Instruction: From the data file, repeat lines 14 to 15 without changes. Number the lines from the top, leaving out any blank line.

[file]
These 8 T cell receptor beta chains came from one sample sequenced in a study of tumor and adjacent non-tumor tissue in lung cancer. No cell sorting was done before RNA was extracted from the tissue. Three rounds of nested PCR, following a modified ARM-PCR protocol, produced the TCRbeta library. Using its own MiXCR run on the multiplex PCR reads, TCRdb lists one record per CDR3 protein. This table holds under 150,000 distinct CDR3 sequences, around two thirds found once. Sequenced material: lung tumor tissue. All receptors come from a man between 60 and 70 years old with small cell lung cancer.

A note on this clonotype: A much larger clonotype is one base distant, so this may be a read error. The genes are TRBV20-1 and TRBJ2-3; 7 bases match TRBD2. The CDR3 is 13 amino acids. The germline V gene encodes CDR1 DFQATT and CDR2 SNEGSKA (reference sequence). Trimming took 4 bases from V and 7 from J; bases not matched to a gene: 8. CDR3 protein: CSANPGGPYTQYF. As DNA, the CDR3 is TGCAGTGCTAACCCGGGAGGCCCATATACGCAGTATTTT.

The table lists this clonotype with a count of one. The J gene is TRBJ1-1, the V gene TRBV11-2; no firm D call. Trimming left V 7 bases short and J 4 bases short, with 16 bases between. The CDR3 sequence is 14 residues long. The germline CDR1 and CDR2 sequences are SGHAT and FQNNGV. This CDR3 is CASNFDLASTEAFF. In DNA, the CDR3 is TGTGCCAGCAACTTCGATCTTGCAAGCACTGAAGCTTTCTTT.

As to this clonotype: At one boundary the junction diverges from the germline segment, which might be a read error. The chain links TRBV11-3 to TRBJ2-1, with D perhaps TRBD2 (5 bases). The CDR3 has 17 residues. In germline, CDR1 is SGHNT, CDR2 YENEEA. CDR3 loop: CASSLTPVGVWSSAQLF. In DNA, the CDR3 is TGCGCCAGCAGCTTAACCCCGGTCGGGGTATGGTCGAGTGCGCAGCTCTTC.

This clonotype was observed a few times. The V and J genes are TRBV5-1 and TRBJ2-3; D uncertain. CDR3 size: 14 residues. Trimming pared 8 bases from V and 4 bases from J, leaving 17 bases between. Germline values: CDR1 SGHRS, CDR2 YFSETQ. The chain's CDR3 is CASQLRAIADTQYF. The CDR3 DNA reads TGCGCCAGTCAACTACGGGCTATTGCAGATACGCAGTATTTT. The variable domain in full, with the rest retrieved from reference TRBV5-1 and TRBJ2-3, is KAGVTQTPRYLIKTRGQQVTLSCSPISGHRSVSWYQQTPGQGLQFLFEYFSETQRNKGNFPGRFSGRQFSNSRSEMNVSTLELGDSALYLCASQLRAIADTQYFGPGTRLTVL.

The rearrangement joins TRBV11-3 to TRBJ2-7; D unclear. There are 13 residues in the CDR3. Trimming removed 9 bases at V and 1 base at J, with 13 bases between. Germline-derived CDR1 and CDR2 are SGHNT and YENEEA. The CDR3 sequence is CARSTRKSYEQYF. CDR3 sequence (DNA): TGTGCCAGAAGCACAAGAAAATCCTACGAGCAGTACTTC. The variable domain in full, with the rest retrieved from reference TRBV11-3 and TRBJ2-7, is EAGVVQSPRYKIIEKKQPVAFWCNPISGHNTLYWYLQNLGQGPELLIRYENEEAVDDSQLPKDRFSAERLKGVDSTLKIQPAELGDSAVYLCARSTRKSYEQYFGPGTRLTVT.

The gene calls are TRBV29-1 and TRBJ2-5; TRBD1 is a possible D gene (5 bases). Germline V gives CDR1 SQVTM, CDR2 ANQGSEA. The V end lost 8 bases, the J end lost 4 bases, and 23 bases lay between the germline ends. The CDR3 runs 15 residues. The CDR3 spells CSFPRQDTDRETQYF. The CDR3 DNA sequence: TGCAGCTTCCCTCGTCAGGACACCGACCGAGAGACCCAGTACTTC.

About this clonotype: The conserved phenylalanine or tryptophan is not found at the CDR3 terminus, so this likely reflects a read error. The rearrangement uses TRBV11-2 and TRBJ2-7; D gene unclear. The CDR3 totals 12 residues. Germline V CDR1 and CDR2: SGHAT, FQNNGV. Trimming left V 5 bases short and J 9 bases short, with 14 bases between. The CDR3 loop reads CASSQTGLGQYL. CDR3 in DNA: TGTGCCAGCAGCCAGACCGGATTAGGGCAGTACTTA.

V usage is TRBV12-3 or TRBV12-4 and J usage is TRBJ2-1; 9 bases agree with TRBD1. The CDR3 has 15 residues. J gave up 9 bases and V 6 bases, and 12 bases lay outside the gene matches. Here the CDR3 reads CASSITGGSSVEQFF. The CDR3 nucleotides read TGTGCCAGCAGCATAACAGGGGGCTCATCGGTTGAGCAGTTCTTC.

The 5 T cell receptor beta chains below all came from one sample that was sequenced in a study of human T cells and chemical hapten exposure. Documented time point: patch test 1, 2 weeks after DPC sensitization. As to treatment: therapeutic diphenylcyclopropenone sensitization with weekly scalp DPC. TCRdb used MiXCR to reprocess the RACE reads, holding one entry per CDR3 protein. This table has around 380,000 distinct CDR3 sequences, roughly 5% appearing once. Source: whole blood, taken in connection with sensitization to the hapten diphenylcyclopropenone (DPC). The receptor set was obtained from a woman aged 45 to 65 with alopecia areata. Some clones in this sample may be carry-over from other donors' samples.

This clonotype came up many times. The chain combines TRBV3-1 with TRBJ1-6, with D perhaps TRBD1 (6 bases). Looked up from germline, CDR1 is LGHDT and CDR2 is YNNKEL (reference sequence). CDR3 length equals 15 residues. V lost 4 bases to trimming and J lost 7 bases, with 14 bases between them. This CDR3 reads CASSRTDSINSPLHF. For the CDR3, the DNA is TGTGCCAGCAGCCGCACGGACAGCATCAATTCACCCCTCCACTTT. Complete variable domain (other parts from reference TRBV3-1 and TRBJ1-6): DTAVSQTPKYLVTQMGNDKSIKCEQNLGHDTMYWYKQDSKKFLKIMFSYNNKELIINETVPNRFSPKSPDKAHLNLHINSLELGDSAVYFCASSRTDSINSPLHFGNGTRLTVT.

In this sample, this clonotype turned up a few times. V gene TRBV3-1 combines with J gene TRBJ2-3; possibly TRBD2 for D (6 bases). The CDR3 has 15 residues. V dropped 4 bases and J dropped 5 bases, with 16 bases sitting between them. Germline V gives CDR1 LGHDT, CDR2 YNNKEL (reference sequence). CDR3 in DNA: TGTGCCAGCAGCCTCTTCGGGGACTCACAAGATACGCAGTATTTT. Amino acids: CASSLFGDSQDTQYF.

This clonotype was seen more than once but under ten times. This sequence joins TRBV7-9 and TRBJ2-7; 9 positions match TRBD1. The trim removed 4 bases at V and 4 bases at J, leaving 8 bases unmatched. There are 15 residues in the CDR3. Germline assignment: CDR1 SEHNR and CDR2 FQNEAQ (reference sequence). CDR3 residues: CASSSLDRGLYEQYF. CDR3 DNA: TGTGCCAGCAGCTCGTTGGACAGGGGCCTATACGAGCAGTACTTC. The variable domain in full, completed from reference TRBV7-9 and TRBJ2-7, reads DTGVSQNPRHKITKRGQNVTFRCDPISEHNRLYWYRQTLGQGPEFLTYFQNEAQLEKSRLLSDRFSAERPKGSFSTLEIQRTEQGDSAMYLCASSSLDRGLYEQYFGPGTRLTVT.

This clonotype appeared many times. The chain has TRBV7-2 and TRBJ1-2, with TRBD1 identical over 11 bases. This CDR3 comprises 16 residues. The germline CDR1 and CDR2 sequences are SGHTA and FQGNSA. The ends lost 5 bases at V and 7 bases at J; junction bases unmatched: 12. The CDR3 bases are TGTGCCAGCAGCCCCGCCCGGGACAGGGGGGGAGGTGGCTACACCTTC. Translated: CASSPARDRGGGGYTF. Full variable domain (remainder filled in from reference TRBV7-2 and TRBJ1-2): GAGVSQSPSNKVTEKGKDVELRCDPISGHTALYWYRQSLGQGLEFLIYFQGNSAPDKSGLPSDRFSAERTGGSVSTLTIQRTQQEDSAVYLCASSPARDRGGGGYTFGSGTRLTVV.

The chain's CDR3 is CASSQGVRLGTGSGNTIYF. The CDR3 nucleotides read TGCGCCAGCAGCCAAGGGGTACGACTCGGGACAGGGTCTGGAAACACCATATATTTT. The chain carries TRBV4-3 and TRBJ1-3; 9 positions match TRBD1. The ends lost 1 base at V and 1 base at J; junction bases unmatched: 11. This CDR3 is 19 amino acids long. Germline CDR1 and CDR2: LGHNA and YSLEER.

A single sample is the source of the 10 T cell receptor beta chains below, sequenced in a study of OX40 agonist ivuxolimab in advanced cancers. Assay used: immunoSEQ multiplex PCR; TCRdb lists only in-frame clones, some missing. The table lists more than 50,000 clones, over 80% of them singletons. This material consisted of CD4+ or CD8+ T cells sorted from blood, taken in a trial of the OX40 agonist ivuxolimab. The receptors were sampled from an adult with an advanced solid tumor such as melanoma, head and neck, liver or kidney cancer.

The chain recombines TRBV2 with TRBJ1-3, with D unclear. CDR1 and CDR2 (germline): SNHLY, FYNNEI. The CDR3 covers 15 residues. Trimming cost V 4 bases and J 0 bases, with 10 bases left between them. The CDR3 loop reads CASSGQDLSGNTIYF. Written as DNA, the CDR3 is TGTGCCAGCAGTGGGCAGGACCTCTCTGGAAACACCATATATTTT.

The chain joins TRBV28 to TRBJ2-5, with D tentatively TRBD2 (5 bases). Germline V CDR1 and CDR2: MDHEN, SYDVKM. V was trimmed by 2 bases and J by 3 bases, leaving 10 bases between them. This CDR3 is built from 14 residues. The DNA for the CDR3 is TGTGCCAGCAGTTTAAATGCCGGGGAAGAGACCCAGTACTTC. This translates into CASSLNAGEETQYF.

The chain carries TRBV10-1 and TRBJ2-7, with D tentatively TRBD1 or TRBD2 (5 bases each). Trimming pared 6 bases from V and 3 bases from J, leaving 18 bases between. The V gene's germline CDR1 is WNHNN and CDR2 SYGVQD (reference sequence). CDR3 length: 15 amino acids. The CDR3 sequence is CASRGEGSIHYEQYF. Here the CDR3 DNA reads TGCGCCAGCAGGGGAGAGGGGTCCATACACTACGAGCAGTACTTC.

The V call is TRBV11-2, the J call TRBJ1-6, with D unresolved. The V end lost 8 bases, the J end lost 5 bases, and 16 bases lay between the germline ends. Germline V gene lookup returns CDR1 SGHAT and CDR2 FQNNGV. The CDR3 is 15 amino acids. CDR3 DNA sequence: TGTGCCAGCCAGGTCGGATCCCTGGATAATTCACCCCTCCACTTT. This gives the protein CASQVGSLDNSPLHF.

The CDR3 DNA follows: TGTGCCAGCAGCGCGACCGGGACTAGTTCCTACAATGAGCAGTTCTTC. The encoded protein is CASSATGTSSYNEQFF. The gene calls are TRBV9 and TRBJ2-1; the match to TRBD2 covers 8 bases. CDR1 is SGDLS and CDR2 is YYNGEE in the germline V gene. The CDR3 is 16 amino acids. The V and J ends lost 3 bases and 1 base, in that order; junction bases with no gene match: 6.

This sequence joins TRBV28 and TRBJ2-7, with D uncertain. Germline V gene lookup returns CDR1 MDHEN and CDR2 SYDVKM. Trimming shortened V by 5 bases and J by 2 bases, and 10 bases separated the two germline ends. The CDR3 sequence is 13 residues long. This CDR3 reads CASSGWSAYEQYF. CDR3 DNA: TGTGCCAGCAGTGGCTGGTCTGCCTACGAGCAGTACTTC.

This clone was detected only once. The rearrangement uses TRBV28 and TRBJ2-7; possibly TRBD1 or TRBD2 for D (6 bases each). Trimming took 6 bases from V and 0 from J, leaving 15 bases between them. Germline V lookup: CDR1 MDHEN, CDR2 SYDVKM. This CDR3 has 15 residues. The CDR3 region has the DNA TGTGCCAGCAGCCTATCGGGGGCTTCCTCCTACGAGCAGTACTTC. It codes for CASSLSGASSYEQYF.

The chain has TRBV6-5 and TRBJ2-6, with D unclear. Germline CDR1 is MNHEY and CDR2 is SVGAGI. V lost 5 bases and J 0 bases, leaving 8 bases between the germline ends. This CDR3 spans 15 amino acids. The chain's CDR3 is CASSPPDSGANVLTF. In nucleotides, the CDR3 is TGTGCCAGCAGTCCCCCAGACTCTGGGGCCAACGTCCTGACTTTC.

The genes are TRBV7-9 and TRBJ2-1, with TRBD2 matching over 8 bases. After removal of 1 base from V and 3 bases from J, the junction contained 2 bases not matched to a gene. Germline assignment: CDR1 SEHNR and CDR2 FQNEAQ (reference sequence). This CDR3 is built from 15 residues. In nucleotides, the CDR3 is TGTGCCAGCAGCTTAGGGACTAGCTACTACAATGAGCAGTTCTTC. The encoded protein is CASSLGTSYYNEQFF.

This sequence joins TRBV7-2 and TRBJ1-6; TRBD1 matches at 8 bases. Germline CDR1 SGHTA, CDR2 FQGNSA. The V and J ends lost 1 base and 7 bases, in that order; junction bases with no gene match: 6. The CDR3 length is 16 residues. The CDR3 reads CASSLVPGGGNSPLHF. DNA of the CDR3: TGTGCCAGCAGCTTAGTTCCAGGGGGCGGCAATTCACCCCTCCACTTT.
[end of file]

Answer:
This clonotype appeared many times. The chain has TRBV7-2 and TRBJ1-2, with TRBD1 identical over 11 bases. This CDR3 comprises 16 residues. The germline CDR1 and CDR2 sequences are SGHTA and FQGNSA. The ends lost 5 bases at V and 7 bases at J; junction bases unmatched: 12. The CDR3 bases are TGTGCCAGCAGCCCCGCCCGGGACAGGGGGGGAGGTGGCTACACCTTC. Translated: CASSPARDRGGGGYTF. Full variable domain (remainder filled in from reference TRBV7-2 and TRBJ1-2): GAGVSQSPSNKVTEKGKDVELRCDPISGHTALYWYRQSLGQGLEFLIYFQGNSAPDKSGLPSDRFSAERTGGSVSTLTIQRTQQEDSAVYLCASSPARDRGGGGYTFGSGTRLTVV.

The chain's CDR3 is CASSQGVRLGTGSGNTIYF. The CDR3 nucleotides read TGCGCCAGCAGCCAAGGGGTACGACTCGGGACAGGGTCTGGAAACACCATATATTTT. The chain carries TRBV4-3 and TRBJ1-3; 9 positions match TRBD1. The ends lost 1 base at V and 1 base at J; junction bases unmatched: 11. This CDR3 is 19 amino acids long. Germline CDR1 and CDR2: LGHNA and YSLEER.